Parental alcohol consumption was not explored in our study, but in Pitkäranta. In Pitkäranta a tolerant attitude towards drinking in a child's close environment, such as by family and friends, may play a major role in increasing interest towards alcohol among youth in Pitkäränta, where the mean alcohol consumption has significantly increased among adults, especially among men between 1992 and 2002 [9
]. It would be interesting to study whether in Russia the youth alcohol consumption culture corresponds to that of adults or whether it exists as a protest against societal norms. In the absence of clear studies to date, the extent to which early drinking initiation among Russian youth influences later drinking habits together with variations in alcohol drinking frequency and amount remains uncertain.
Cultural and group components play an important role in determining drinking patterns [23
]. Among Pitkäranta's adolescents, peers play increased role. The introduction to alcohol increased among Pitkäranta's adolescents. This may reflect on changes in the macroenvironment, such as the greater availability of alcohol, access to it among youth [25
], increased purchasing power, and weaknesses in implementing of antialcohol policy [26
In Russia, the sale of alcohol to minors (under the age of 18 years) is banned, but there is no culture of comprehensively checking the buyers' age. Moreover the alcohol in Russia is both relatively cheap compared to other European countries and is widely available twenty-four hours a day in most places. Also purchasing power has increased since 1990 [9
In our study, beer consumption showed remarkable increase among girls. Beer is reported to be the main alcoholic beverage consumed among adolescents worldwide [15
]. Alcopops and other similar beverages have occupied their own market niche among both genders of Pitkäranta's adolescents. To date the alcohol concentration in such drinks in Russia can be upto 9%. Increasing popularity of alcopops among young people has been reported from other countries, especially among female adolescents [19
The prevalence of drunkenness among girls has increased almost to the boys' levels. However, it would be too early to assume that a modern drinking culture is taking over the traditional one in Russia since prospective studies are not available. It is possible that gender differences in drinking rates may diminish in Russia in the future.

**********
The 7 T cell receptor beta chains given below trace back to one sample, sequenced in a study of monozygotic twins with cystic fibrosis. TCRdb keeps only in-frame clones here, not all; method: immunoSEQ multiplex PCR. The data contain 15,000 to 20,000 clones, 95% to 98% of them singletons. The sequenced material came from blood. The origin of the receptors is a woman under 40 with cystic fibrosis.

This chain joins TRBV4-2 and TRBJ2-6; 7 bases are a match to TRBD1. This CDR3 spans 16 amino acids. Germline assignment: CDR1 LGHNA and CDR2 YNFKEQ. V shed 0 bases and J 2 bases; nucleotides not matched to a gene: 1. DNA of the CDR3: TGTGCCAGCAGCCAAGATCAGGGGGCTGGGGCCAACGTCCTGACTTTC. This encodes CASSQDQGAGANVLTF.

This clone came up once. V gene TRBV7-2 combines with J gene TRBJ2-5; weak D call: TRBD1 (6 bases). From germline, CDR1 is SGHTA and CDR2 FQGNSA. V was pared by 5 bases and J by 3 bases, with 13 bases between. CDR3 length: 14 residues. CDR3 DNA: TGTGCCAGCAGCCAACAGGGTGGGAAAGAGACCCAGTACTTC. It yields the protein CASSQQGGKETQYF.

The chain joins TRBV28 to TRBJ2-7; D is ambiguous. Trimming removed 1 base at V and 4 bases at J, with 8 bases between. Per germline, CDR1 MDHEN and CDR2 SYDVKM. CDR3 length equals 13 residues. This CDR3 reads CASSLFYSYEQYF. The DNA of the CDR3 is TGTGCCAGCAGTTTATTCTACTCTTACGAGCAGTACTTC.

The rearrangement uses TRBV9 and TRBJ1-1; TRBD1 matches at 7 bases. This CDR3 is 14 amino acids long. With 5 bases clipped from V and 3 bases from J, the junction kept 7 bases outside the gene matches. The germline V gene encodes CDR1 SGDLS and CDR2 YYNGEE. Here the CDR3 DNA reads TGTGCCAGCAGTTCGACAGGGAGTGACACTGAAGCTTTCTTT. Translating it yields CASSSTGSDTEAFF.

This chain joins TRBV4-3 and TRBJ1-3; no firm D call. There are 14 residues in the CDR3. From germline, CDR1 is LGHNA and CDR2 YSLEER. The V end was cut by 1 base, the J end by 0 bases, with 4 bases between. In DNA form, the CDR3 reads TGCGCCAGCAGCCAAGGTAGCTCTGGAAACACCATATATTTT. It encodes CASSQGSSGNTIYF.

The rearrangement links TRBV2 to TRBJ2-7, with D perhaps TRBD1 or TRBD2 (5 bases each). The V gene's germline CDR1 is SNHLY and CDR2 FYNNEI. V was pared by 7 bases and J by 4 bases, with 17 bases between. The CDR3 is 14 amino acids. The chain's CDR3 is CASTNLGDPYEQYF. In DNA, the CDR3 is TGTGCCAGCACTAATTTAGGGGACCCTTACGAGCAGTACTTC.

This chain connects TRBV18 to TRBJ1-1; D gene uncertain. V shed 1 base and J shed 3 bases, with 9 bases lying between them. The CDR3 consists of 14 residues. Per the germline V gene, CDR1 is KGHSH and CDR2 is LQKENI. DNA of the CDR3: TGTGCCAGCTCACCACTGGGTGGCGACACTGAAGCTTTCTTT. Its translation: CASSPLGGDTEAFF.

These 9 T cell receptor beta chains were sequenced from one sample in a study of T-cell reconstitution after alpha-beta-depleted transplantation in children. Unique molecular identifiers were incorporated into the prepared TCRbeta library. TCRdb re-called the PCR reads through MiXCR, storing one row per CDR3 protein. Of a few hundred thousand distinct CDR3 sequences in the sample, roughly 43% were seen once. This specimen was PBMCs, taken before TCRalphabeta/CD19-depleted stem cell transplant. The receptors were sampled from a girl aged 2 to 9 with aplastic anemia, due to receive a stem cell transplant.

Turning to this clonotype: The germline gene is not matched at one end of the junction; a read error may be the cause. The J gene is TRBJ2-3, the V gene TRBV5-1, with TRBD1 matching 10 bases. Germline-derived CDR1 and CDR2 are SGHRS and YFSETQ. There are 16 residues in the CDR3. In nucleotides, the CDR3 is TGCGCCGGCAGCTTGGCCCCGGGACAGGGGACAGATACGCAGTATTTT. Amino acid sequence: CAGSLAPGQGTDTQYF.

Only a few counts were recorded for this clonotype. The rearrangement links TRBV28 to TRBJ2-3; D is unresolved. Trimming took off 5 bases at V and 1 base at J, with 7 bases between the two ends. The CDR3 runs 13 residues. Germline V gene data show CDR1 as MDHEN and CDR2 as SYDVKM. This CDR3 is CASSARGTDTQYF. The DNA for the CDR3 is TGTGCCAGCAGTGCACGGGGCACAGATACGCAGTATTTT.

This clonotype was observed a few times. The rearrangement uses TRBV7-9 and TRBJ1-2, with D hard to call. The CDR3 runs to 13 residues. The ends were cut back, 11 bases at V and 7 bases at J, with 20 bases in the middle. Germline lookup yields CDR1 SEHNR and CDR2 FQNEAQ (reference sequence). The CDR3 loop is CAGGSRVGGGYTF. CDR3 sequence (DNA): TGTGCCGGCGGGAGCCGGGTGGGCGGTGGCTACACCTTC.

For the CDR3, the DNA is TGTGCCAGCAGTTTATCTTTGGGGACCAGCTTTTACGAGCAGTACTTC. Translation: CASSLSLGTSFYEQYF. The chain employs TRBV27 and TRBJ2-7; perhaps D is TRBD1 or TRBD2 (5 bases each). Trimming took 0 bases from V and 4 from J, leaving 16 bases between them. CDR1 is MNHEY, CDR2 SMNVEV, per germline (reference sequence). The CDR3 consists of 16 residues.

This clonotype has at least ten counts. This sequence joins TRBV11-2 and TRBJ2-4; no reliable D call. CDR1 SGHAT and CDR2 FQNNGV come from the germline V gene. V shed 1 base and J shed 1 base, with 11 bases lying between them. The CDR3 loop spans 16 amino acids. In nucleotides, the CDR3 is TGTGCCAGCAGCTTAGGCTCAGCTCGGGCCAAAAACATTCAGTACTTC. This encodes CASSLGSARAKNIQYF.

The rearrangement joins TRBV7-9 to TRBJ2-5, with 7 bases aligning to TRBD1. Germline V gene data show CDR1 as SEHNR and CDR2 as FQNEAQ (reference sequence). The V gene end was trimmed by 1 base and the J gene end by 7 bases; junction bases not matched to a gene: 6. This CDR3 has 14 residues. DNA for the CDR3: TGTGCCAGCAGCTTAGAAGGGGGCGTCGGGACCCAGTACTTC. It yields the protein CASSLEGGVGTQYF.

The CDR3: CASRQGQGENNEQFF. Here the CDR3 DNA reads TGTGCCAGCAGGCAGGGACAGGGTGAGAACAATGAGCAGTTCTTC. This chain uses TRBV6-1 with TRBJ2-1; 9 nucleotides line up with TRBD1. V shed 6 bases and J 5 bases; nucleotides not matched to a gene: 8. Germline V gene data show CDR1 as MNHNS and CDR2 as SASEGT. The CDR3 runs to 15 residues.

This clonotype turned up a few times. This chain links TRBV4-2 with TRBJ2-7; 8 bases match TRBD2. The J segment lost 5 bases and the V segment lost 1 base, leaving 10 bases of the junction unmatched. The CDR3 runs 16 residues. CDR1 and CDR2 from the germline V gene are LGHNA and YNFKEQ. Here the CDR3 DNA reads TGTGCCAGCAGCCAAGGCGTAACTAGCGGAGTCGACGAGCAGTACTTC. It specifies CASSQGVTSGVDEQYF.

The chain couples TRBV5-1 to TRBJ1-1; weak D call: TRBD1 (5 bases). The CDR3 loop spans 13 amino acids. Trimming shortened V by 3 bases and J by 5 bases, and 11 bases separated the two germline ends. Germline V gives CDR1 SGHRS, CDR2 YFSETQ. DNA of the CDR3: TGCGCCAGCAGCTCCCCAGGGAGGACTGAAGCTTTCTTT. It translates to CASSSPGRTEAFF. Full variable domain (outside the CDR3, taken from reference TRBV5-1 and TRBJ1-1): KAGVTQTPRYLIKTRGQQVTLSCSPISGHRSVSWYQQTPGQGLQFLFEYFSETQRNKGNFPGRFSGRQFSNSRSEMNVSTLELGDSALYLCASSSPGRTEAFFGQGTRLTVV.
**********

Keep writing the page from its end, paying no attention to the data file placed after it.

Overall, the observed changes in alcohol behaviour among young people in Pitkäranta correlate with those reported in Moscow also in older age groups and those among youth from other posttransition European countries [16
]. Taking into account the effects of globalization and existing anti-alcohol legislation, it is, to some extent, possible to predict that future alcohol consumption trends among Russian youth will follow the direction of other Eastern European countries.
The main possible factors behind negative changes in alcohol behaviour among Russian youth are weakly enforced, age limits on alcohol sales, low alcohol prices compared to other European countries together with affordable prices in relative to income [9
], twenty-four hour alcohol availability, the inefficiency of preventive programs, the low level of alcohol harm-related literacy, and the existing familial drinking culture. Also, there are newer factors, such as new low-alcohol products that are introduced with aggressive marketing strategies, which raise alcohol consumption among adolescents. Recent increase in price affects only spirits thus further increase in consumption of other alcohol beverages could be expected. Due to observed changes in alcohol-related behaviour among youth and the growing alcohol sales, an increase in number of accidents, prevalence of sexually transmitted diseases, and unplanned pregnancies among adolescents could be expected. In the long term, the further increase in the burden of alcohol-related disease among adults could be expected in Russia.